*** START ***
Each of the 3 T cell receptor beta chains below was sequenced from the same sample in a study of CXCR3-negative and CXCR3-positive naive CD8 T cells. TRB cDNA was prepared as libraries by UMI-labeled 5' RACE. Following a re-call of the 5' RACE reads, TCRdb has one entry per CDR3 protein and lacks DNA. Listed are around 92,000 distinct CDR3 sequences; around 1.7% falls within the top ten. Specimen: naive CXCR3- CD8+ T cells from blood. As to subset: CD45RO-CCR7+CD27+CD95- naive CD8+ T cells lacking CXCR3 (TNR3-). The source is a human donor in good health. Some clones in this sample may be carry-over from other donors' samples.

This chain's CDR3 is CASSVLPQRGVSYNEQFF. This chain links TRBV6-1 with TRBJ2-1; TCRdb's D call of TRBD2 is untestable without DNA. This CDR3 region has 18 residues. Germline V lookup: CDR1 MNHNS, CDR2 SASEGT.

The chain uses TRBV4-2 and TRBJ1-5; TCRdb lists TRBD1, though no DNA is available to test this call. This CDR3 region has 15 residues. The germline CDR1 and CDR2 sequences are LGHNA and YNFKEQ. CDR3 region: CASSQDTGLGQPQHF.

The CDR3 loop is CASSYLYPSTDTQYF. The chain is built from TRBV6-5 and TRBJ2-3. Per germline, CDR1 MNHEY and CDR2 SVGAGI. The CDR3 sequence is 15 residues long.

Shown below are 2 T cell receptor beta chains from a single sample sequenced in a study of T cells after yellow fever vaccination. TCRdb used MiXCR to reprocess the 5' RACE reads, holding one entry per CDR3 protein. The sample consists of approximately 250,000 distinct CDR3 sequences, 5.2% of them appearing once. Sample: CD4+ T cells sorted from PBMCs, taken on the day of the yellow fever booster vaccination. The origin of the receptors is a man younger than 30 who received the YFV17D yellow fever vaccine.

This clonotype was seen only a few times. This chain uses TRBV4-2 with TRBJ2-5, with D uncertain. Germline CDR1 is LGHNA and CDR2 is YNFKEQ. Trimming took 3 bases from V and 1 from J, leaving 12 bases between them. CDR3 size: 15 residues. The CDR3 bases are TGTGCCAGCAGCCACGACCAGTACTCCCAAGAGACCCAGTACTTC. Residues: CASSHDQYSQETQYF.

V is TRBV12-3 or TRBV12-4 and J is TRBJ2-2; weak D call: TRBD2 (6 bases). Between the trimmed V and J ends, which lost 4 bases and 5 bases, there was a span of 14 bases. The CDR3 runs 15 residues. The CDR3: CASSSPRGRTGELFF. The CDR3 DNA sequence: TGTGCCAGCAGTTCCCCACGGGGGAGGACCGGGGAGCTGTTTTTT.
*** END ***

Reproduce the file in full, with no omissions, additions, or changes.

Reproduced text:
Each of the 3 T cell receptor beta chains below was sequenced from the same sample in a study of CXCR3-negative and CXCR3-positive naive CD8 T cells. TRB cDNA was prepared as libraries by UMI-labeled 5' RACE. Following a re-call of the 5' RACE reads, TCRdb has one entry per CDR3 protein and lacks DNA. Listed are around 92,000 distinct CDR3 sequences; around 1.7% falls within the top ten. Specimen: naive CXCR3- CD8+ T cells from blood. As to subset: CD45RO-CCR7+CD27+CD95- naive CD8+ T cells lacking CXCR3 (TNR3-). The source is a human donor in good health. Some clones in this sample may be carry-over from other donors' samples.

This chain's CDR3 is CASSVLPQRGVSYNEQFF. This chain links TRBV6-1 with TRBJ2-1; TCRdb's D call of TRBD2 is untestable without DNA. This CDR3 region has 18 residues. Germline V lookup: CDR1 MNHNS, CDR2 SASEGT.

The chain uses TRBV4-2 and TRBJ1-5; TCRdb lists TRBD1, though no DNA is available to test this call. This CDR3 region has 15 residues. The germline CDR1 and CDR2 sequences are LGHNA and YNFKEQ. CDR3 region: CASSQDTGLGQPQHF.

The CDR3 loop is CASSYLYPSTDTQYF. The chain is built from TRBV6-5 and TRBJ2-3. Per germline, CDR1 MNHEY and CDR2 SVGAGI. The CDR3 sequence is 15 residues long.

Shown below are 2 T cell receptor beta chains from a single sample sequenced in a study of T cells after yellow fever vaccination. TCRdb used MiXCR to reprocess the 5' RACE reads, holding one entry per CDR3 protein. The sample consists of approximately 250,000 distinct CDR3 sequences, 5.2% of them appearing once. Sample: CD4+ T cells sorted from PBMCs, taken on the day of the yellow fever booster vaccination. The origin of the receptors is a man younger than 30 who received the YFV17D yellow fever vaccine.

This clonotype was seen only a few times. This chain uses TRBV4-2 with TRBJ2-5, with D uncertain. Germline CDR1 is LGHNA and CDR2 is YNFKEQ. Trimming took 3 bases from V and 1 from J, leaving 12 bases between them. CDR3 size: 15 residues. The CDR3 bases are TGTGCCAGCAGCCACGACCAGTACTCCCAAGAGACCCAGTACTTC. Residues: CASSHDQYSQETQYF.

V is TRBV12-3 or TRBV12-4 and J is TRBJ2-2; weak D call: TRBD2 (6 bases). Between the trimmed V and J ends, which lost 4 bases and 5 bases, there was a span of 14 bases. The CDR3 runs 15 residues. The CDR3: CASSSPRGRTGELFF. The CDR3 DNA sequence: TGTGCCAGCAGTTCCCCACGGGGGAGGACCGGGGAGCTGTTTTTT.